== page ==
2:04 p.m. update: Mets reliever Billy Wagner has changed his mind about coming to Boston, waiving his no-trade clause after the Red Sox and Mets worked out a trade before today’s deadline. A major league source said the Red Sox will send two players to be named later to New York in exchange for the lefthanded reliever, who is coming off Tommy John surgery.
It is not expected that any more than one of the two players the Sox are giving up will come from the 40-man roster, and neither is considered an upper-tier prospect.
1:50 p.m. update: WEEI.com's Joe Haggerty just tweeted the following:
Billy Wagner's agent, Bean Stringfellow, emailed me...Wagner waived his no-trade. Stringfellow: "He changed his mind last minute."
1:48 p.m. update: SI.com's Jon Heyman just tweeted the following:
Red Sox agreed to pay the rest of wagner's salary, which is $2-mil-plus, just for the five weeks.
1:34 p.m. update: A major league source told the Globe's Nick Cafardo that the Red Sox and Mets are on the verge of completing a trade that would send two mid-range minor leaguers to New York and land reliever Billy Wagner in Boston. A source told Tony Massarotti that the Red Sox will not pick up Wagner's $8 million option for 2010 but will retain the right to offer Wagner arbitration, meaning they would get two compensatory draft picks.
1:23 p.m. update: A major league source told the Globe's Nick Cafardo that a trade sending Billy Wagner to the Red Sox is "looking good".
1:21 p.m. update: Newsday's David Lennon just tweeted the following:
Announcement coming shortly on Wagner. Looks like the trade to Boston is going to happen.
12:52 p.m. update: With just minutes remaining approaching a 1:30 p.m. deadline, a source familiar with the Red Sox pursuit of Billy Wagner said a short time ago that talks are still alive and that Wagner is now considering accepting a deal to Boston.
We hope to have continued updates on this over the next 45 minutes to an hour. The Red Sox waiver claim on Wagner will expire at 1:30 p.m. today. The same source has indicated that Wagner is now showing some desire to pitch in a pennant race rather than remain with the Mets because it could help his position on the free agent market.
12:45 p.m. update: Don’t close the door on Billy Wagner just yet.
With less than an hour to go before today’s 1:30 p.m. deadline, a major league source told the Globe’s Nick Cafardo there was "some life support" for a possible trade to Boston. According to the source, the Red Sox and Mets have worked out the compensation part of the deal (which player or players would go to the Mets), so the ball is in Wagner's court.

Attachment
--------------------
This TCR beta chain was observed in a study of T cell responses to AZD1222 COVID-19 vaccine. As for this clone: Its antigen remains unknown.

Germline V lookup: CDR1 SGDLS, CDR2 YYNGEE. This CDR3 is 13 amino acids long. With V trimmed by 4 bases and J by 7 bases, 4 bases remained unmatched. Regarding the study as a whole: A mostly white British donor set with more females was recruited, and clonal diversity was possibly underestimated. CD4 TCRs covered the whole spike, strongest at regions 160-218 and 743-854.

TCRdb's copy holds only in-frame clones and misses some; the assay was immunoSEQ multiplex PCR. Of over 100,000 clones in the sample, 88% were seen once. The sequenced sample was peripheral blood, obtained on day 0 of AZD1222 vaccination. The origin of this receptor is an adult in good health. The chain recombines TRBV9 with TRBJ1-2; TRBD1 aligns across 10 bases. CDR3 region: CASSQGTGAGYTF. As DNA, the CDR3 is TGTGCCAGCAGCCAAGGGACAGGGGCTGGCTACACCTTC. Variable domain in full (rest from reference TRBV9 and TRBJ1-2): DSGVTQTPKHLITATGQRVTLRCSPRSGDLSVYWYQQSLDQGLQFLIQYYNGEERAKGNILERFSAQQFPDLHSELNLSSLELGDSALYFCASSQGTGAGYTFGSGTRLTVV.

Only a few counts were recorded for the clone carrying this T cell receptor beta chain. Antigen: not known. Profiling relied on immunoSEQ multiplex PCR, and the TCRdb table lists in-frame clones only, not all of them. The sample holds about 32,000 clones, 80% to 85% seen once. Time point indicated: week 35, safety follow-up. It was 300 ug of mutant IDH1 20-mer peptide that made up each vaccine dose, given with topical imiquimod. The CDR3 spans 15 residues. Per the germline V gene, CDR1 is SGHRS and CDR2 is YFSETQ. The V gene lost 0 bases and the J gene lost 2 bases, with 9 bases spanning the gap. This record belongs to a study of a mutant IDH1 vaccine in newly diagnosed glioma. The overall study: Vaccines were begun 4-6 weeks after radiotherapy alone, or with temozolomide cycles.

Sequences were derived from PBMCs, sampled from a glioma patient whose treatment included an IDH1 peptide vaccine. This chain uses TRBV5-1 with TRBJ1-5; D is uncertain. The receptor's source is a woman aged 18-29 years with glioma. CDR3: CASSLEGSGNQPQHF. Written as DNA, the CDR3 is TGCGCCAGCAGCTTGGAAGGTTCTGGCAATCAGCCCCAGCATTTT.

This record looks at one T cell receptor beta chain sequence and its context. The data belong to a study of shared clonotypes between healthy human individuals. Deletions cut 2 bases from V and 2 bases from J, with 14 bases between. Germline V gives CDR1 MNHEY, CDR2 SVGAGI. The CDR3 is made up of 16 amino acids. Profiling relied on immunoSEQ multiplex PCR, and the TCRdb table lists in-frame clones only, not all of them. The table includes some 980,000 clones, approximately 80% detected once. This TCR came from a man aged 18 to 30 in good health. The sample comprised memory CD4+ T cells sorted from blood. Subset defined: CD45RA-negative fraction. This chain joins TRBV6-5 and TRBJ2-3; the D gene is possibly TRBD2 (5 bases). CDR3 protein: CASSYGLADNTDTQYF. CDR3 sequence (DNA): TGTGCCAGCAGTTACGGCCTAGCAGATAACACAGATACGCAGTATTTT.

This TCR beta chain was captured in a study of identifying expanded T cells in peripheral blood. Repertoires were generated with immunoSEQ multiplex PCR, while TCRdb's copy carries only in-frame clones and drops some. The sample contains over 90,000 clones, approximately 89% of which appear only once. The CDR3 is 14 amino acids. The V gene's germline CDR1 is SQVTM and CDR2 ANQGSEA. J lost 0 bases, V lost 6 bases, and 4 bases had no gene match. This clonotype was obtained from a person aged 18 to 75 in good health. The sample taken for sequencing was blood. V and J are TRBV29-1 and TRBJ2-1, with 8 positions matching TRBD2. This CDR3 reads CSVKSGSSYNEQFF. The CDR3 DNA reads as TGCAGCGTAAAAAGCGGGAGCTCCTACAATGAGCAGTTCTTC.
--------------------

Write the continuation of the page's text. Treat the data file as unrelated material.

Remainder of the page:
All indications are still that Wagner will invoke his no-trade clause and veto the deal. A source with knowledge of discussions between Wagner and the Red Sox told the Globe’s Tony Massarotti that the primary concern for Wagner is his desire to protect his arm in a low-pressure situation during the final month of this season, putting him in position to secure a contract as a free agent over the winter. The player’s primary concern is coming to Boston and injuring his surgically repaired left elbow with free agency looming.
In some ways, the Sox’ interest in Wagner is reminiscent of their pursuit of San Diego Padres outfielder Brian Giles last season. A native of the San Diego area, Giles blocked a potential trade to Boston that would have allowed him a chance at winning a world title. The Padres subsequently picked up his $9 million option for this season. Giles has hit a mere .191 this year.
In Wagner’s case, the Sox would have had an $8 million contract option on the player for next season. A baseball source indicated earlier this week that the Sox were unlikely to exercise that option -- their interest in Wagner was for this year -- but the club would be likely to offer the player arbitration after the season. The primary reason for the arbitration offer is that it would qualify the Sox for draft compensation if and when Wagner signed with another team.
From Wagner’s standpoint, while arbitration (and the subsequent forfeiture of draft picks) would affect his leverage in the free agent market, the greater concern was coming to Boston and injuring himself, the same source indicated.
Tony Massarotti and Nick Cafardo contributed to this report.